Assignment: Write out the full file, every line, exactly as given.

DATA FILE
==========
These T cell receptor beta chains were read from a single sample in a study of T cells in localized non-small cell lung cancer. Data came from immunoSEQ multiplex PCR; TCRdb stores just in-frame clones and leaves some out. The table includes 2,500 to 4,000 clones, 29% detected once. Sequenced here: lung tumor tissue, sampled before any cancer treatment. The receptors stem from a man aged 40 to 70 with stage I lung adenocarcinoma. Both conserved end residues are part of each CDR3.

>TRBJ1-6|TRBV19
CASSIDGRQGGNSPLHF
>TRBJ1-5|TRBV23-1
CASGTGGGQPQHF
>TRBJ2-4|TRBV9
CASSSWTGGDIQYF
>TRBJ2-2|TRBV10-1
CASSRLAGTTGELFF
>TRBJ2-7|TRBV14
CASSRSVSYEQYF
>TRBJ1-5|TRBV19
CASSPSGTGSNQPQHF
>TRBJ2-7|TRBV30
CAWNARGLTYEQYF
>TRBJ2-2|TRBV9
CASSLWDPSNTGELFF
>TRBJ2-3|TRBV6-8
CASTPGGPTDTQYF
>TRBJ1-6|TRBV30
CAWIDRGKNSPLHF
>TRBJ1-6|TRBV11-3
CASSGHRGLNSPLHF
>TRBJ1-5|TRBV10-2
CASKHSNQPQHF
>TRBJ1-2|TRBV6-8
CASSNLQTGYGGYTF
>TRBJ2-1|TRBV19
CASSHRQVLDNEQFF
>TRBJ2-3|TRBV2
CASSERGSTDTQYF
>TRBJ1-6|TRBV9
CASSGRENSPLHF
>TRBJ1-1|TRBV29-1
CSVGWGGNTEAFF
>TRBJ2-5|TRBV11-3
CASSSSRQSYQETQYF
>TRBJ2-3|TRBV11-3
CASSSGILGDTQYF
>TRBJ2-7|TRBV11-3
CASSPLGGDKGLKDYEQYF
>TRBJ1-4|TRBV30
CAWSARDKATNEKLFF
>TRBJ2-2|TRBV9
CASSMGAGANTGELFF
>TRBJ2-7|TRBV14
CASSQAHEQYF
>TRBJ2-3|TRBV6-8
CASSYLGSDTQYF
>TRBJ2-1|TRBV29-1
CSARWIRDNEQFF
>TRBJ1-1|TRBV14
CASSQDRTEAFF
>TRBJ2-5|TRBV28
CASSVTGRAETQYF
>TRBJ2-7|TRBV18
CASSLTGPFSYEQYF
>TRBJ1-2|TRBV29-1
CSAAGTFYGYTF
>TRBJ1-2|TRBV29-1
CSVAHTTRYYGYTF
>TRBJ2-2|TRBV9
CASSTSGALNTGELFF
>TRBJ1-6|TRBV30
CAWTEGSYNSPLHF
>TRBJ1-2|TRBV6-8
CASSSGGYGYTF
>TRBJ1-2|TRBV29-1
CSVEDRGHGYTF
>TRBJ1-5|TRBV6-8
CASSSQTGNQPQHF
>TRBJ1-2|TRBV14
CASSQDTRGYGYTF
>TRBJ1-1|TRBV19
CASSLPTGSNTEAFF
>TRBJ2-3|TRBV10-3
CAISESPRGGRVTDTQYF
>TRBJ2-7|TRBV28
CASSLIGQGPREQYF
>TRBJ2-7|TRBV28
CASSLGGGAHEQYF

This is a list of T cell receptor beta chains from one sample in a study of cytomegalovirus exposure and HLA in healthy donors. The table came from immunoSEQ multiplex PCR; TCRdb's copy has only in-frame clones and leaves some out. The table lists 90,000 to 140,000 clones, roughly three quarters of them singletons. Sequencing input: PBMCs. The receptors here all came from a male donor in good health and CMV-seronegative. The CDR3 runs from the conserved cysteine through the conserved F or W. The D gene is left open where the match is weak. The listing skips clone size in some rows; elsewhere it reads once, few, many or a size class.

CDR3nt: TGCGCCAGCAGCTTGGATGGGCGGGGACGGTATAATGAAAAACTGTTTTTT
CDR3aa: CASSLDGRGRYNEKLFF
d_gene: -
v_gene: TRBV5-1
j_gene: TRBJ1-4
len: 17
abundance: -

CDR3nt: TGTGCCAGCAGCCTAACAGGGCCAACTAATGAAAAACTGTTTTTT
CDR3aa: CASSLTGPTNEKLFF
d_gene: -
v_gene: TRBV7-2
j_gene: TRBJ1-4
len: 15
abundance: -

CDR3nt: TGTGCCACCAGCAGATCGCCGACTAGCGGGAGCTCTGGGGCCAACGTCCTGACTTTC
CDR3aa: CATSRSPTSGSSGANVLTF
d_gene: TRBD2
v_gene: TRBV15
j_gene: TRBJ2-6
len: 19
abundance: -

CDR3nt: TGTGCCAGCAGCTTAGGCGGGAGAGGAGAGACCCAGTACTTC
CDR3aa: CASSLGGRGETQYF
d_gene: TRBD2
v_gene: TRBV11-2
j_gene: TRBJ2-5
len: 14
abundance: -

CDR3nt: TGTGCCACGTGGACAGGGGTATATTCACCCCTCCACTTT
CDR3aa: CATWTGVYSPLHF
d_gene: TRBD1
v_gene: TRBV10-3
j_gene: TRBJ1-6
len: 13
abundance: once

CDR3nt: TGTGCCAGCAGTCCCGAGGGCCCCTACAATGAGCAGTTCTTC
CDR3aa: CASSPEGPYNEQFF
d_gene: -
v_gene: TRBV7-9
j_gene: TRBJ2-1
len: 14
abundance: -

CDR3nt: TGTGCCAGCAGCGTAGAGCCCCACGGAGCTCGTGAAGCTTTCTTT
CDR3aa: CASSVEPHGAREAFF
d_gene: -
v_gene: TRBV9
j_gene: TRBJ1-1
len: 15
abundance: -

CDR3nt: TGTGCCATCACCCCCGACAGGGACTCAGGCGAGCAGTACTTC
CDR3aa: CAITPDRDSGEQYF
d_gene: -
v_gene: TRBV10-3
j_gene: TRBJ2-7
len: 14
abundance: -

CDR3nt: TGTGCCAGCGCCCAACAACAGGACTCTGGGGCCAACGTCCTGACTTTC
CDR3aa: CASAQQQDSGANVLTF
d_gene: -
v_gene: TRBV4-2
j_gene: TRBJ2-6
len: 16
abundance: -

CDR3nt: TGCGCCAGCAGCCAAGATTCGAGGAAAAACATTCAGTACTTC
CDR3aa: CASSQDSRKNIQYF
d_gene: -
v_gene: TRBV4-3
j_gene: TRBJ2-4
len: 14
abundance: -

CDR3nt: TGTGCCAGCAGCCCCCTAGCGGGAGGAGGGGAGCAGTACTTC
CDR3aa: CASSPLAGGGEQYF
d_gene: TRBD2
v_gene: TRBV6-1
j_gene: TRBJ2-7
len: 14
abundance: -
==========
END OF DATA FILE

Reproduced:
These T cell receptor beta chains were read from a single sample in a study of T cells in localized non-small cell lung cancer. Data came from immunoSEQ multiplex PCR; TCRdb stores just in-frame clones and leaves some out. The table includes 2,500 to 4,000 clones, 29% detected once. Sequenced here: lung tumor tissue, sampled before any cancer treatment. The receptors stem from a man aged 40 to 70 with stage I lung adenocarcinoma. Both conserved end residues are part of each CDR3.

>TRBJ1-6|TRBV19
CASSIDGRQGGNSPLHF
>TRBJ1-5|TRBV23-1
CASGTGGGQPQHF
>TRBJ2-4|TRBV9
CASSSWTGGDIQYF
>TRBJ2-2|TRBV10-1
CASSRLAGTTGELFF
>TRBJ2-7|TRBV14
CASSRSVSYEQYF
>TRBJ1-5|TRBV19
CASSPSGTGSNQPQHF
>TRBJ2-7|TRBV30
CAWNARGLTYEQYF
>TRBJ2-2|TRBV9
CASSLWDPSNTGELFF
>TRBJ2-3|TRBV6-8
CASTPGGPTDTQYF
>TRBJ1-6|TRBV30
CAWIDRGKNSPLHF
>TRBJ1-6|TRBV11-3
CASSGHRGLNSPLHF
>TRBJ1-5|TRBV10-2
CASKHSNQPQHF
>TRBJ1-2|TRBV6-8
CASSNLQTGYGGYTF
>TRBJ2-1|TRBV19
CASSHRQVLDNEQFF
>TRBJ2-3|TRBV2
CASSERGSTDTQYF
>TRBJ1-6|TRBV9
CASSGRENSPLHF
>TRBJ1-1|TRBV29-1
CSVGWGGNTEAFF
>TRBJ2-5|TRBV11-3
CASSSSRQSYQETQYF
>TRBJ2-3|TRBV11-3
CASSSGILGDTQYF
>TRBJ2-7|TRBV11-3
CASSPLGGDKGLKDYEQYF
>TRBJ1-4|TRBV30
CAWSARDKATNEKLFF
>TRBJ2-2|TRBV9
CASSMGAGANTGELFF
>TRBJ2-7|TRBV14
CASSQAHEQYF
>TRBJ2-3|TRBV6-8
CASSYLGSDTQYF
>TRBJ2-1|TRBV29-1
CSARWIRDNEQFF
>TRBJ1-1|TRBV14
CASSQDRTEAFF
>TRBJ2-5|TRBV28
CASSVTGRAETQYF
>TRBJ2-7|TRBV18
CASSLTGPFSYEQYF
>TRBJ1-2|TRBV29-1
CSAAGTFYGYTF
>TRBJ1-2|TRBV29-1
CSVAHTTRYYGYTF
>TRBJ2-2|TRBV9
CASSTSGALNTGELFF
>TRBJ1-6|TRBV30
CAWTEGSYNSPLHF
>TRBJ1-2|TRBV6-8
CASSSGGYGYTF
>TRBJ1-2|TRBV29-1
CSVEDRGHGYTF
>TRBJ1-5|TRBV6-8
CASSSQTGNQPQHF
>TRBJ1-2|TRBV14
CASSQDTRGYGYTF
>TRBJ1-1|TRBV19
CASSLPTGSNTEAFF
>TRBJ2-3|TRBV10-3
CAISESPRGGRVTDTQYF
>TRBJ2-7|TRBV28
CASSLIGQGPREQYF
>TRBJ2-7|TRBV28
CASSLGGGAHEQYF

This is a list of T cell receptor beta chains from one sample in a study of cytomegalovirus exposure and HLA in healthy donors. The table came from immunoSEQ multiplex PCR; TCRdb's copy has only in-frame clones and leaves some out. The table lists 90,000 to 140,000 clones, roughly three quarters of them singletons. Sequencing input: PBMCs. The receptors here all came from a male donor in good health and CMV-seronegative. The CDR3 runs from the conserved cysteine through the conserved F or W. The D gene is left open where the match is weak. The listing skips clone size in some rows; elsewhere it reads once, few, many or a size class.

CDR3nt: TGCGCCAGCAGCTTGGATGGGCGGGGACGGTATAATGAAAAACTGTTTTTT
CDR3aa: CASSLDGRGRYNEKLFF
d_gene: -
v_gene: TRBV5-1
j_gene: TRBJ1-4
len: 17
abundance: -

CDR3nt: TGTGCCAGCAGCCTAACAGGGCCAACTAATGAAAAACTGTTTTTT
CDR3aa: CASSLTGPTNEKLFF
d_gene: -
v_gene: TRBV7-2
j_gene: TRBJ1-4
len: 15
abundance: -

CDR3nt: TGTGCCACCAGCAGATCGCCGACTAGCGGGAGCTCTGGGGCCAACGTCCTGACTTTC
CDR3aa: CATSRSPTSGSSGANVLTF
d_gene: TRBD2
v_gene: TRBV15
j_gene: TRBJ2-6
len: 19
abundance: -

CDR3nt: TGTGCCAGCAGCTTAGGCGGGAGAGGAGAGACCCAGTACTTC
CDR3aa: CASSLGGRGETQYF
d_gene: TRBD2
v_gene: TRBV11-2
j_gene: TRBJ2-5
len: 14
abundance: -

CDR3nt: TGTGCCACGTGGACAGGGGTATATTCACCCCTCCACTTT
CDR3aa: CATWTGVYSPLHF
d_gene: TRBD1
v_gene: TRBV10-3
j_gene: TRBJ1-6
len: 13
abundance: once

CDR3nt: TGTGCCAGCAGTCCCGAGGGCCCCTACAATGAGCAGTTCTTC
CDR3aa: CASSPEGPYNEQFF
d_gene: -
v_gene: TRBV7-9
j_gene: TRBJ2-1
len: 14
abundance: -

CDR3nt: TGTGCCAGCAGCGTAGAGCCCCACGGAGCTCGTGAAGCTTTCTTT
CDR3aa: CASSVEPHGAREAFF
d_gene: -
v_gene: TRBV9
j_gene: TRBJ1-1
len: 15
abundance: -

CDR3nt: TGTGCCATCACCCCCGACAGGGACTCAGGCGAGCAGTACTTC
CDR3aa: CAITPDRDSGEQYF
d_gene: -
v_gene: TRBV10-3
j_gene: TRBJ2-7
len: 14
abundance: -

CDR3nt: TGTGCCAGCGCCCAACAACAGGACTCTGGGGCCAACGTCCTGACTTTC
CDR3aa: CASAQQQDSGANVLTF
d_gene: -
v_gene: TRBV4-2
j_gene: TRBJ2-6
len: 16
abundance: -

CDR3nt: TGCGCCAGCAGCCAAGATTCGAGGAAAAACATTCAGTACTTC
CDR3aa: CASSQDSRKNIQYF
d_gene: -
v_gene: TRBV4-3
j_gene: TRBJ2-4
len: 14
abundance: -

CDR3nt: TGTGCCAGCAGCCCCCTAGCGGGAGGAGGGGAGCAGTACTTC
CDR3aa: CASSPLAGGGEQYF
d_gene: TRBD2
v_gene: TRBV6-1
j_gene: TRBJ2-7
len: 14
abundance: -